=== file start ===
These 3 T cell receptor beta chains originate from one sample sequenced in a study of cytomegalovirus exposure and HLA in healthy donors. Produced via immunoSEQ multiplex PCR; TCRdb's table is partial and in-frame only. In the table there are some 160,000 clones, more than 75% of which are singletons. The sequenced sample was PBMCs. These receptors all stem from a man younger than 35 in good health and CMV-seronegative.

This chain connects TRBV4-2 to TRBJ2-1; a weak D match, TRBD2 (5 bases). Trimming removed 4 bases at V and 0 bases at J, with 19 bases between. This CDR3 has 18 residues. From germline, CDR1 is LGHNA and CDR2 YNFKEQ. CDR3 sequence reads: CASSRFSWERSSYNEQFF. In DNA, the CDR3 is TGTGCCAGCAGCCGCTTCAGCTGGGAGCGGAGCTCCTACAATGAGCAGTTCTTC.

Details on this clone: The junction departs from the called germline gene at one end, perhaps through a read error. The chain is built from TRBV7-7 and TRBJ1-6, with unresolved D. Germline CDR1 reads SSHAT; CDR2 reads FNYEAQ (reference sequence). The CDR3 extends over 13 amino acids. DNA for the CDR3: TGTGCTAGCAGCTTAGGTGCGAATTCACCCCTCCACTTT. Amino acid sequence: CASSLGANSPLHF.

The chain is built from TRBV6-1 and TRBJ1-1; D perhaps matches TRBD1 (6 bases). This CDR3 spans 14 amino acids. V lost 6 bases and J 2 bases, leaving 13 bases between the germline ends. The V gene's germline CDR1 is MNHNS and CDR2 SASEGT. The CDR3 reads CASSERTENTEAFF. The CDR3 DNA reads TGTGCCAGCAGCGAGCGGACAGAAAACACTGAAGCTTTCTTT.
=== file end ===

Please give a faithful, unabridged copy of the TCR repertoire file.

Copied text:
These 3 T cell receptor beta chains originate from one sample sequenced in a study of cytomegalovirus exposure and HLA in healthy donors. Produced via immunoSEQ multiplex PCR; TCRdb's table is partial and in-frame only. In the table there are some 160,000 clones, more than 75% of which are singletons. The sequenced sample was PBMCs. These receptors all stem from a man younger than 35 in good health and CMV-seronegative.

This chain connects TRBV4-2 to TRBJ2-1; a weak D match, TRBD2 (5 bases). Trimming removed 4 bases at V and 0 bases at J, with 19 bases between. This CDR3 has 18 residues. From germline, CDR1 is LGHNA and CDR2 YNFKEQ. CDR3 sequence reads: CASSRFSWERSSYNEQFF. In DNA, the CDR3 is TGTGCCAGCAGCCGCTTCAGCTGGGAGCGGAGCTCCTACAATGAGCAGTTCTTC.

Details on this clone: The junction departs from the called germline gene at one end, perhaps through a read error. The chain is built from TRBV7-7 and TRBJ1-6, with unresolved D. Germline CDR1 reads SSHAT; CDR2 reads FNYEAQ (reference sequence). The CDR3 extends over 13 amino acids. DNA for the CDR3: TGTGCTAGCAGCTTAGGTGCGAATTCACCCCTCCACTTT. Amino acid sequence: CASSLGANSPLHF.

The chain is built from TRBV6-1 and TRBJ1-1; D perhaps matches TRBD1 (6 bases). This CDR3 spans 14 amino acids. V lost 6 bases and J 2 bases, leaving 13 bases between the germline ends. The V gene's germline CDR1 is MNHNS and CDR2 SASEGT. The CDR3 reads CASSERTENTEAFF. The CDR3 DNA reads TGTGCCAGCAGCGAGCGGACAGAAAACACTGAAGCTTTCTTT.